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One afternoon in Seoul, while bored and looking for anything to occupy my time, a guy I’d met a few days earlier told me he’d heard a rumour that a giant Boeing 747 had been dumped inexplicably on the doorstep of a housing complex out in the suburbs...
October 1, 2009, 2:17pm

One afternoon in Seoul, while bored and looking for anything to occupy my time, a guy I’d met a few days earlier told me he’d heard a rumour that a giant Boeing 747 had been dumped inexplicably on the doorstep of a housing complex out in the suburbs and was now slowly wasting away. That was literally all the information he had, but the possibility of jumping up and down on a jumbo jet wing without getting shouted at or accused of terrorism by lingering air traffic control staff seemed like a lot more fun than another morning hanging out with the art kids of Insadong, so I got on a train to check it out.

The trains out to Namyangju-si were pretty damn infrequent – once every three hours – so it’s pretty lucky the rumour turned out to be true. The plane we’d come to see was waiting for us when we arrived. We didn’t have any directions or anything, but it’s not hard to spot a giant blue Boeing 747 parked against the uniformly gray backdrop of this butt-ugly place – we spotted it straight away from the raised train station platform.

OK, so we knew nothing on arriving but I’ve since done a bit of homework and it turns out this plane isn’t just any old lugger and has a bit of history to it. Using my detective skills (i.e., reading the huge letters painted on the side of it), I found out the aircraft we were approaching was once the great Clipper Juan T. Trippe. I have the feeling that the instinct that motivates men to name their airplanes things like Clipper Juan T. Trippe is the same instinct that motivates a certain breed of man to give his penis an affectionate pet name too. But I digress.

The Clipper Juan T. Trippe was actually the second ever Boeing 747 to be built, and was originally delivered to Pan Am Airways. That's the great US airline company that was the bright young starlet of the world’s growing international air travel industry from the 1950s until its collapse in 1991. Named after Pan Am’s company chairman (a guy who almost certainly had a nickname for his cock), it flew all over the world as an American flagship, was temporarily loaned to Zaire back when Zaire existed, and nearly got wrecked in a tailstrike accident, but ultimately made it through. If you’re wondering what happened to the first ever Boeing 747 to be built, well that was destroyed in 1977 when it collided with another plane in Tenerife, killing nearly 600 people in total. So old Clipper Juan here is probably a bit of an important historical relic to the sort of people that care about airplanes (like Richard Branson? Surely he’d be big into this? Someone get Richard Branson on the phone, for fuck’s sake…) as it’s the earliest surviving Boeing 747 anywhere in the world. So, if that is in any way important, then what the hell is it doing out here, rusting away in the middle of nowhere? The thousand-odd inhabitants of the apartment blocks facing the Boeing are probably over the fact they get to spend every morning eating their rice and kimchi staring out over an awkwardly parked blue vehicle, totally useless for transportation, what with it being on the ground and not in the air (seriously, imagine trying to drive along a motorway in a Boeing – traffic police would have none of it). We, however, were pretty excited by the incongruous juxtaposition so we ran about taking pictures and then spent a good half an hour using its wing as a trampoline.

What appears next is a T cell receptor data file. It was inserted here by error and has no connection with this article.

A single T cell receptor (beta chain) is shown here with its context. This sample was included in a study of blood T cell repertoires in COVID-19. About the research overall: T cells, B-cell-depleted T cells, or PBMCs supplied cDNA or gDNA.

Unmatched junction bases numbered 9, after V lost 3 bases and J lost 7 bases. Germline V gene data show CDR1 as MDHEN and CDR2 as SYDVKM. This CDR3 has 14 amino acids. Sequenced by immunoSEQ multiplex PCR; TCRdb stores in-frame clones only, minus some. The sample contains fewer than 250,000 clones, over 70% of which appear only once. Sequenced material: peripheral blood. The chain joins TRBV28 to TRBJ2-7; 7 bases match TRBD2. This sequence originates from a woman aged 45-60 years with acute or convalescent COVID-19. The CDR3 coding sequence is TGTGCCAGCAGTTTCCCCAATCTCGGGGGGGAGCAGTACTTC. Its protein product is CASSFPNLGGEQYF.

There were a few nice kids’ rockers beneath the body of the Boeing. If only more hyperactive children were left to play in front of the wheels of large passenger aircraft, then the world would be filled with far fewer ankle-biting little shits demanding cookies and Barney.

Still unsure of what the hell it was doing there, we decided to break in. It was all locked up but amazingly one of my mates managed to slip through a window, no bigger than a small cat, that had been left open on the stairwell up to the aircraft’s entry door.

Once inside, all was revealed. As far as bad business ventures go, buying a Boeing 747 (quite expensive, I imagine) and turning it into a theme restaurant in an area no one ever visits is up there with the Niigata Russian Village and when Bloc Party went electro. By the time we got there, it had long since gone bust. Duh. We had a snoop around anyway.

We had a rummage through the reception desk and discovered fuck all, but it still fell quite good acting like petty crooks.

Most of the interior had been torn out and was looking kind of shitty, but at the front of the plane there was this weird kind of conference room which looked like a great place for people who take themselves seriously to plan a state insurrection or maybe just a ritual lynching.

The actual cockpit, however, was lacking many of the essential buttons needed when attempting to fly a plane.

We couldn’t find an actual kitchen on board, leaving us wondering if they served customers genuine airplane food when they were open for business, which doesn’t need a kitchen to be produced in the first place because it’s mostly just the contents of cat litter trays anyway. If so, it was no wonder the place went bust. With no navigation stick or even a steering wheel to maneuver it out of here, it looks like Clipper Juan T. Trippe’s going to be rusting on the steps of Namyangju-si for a long while yet…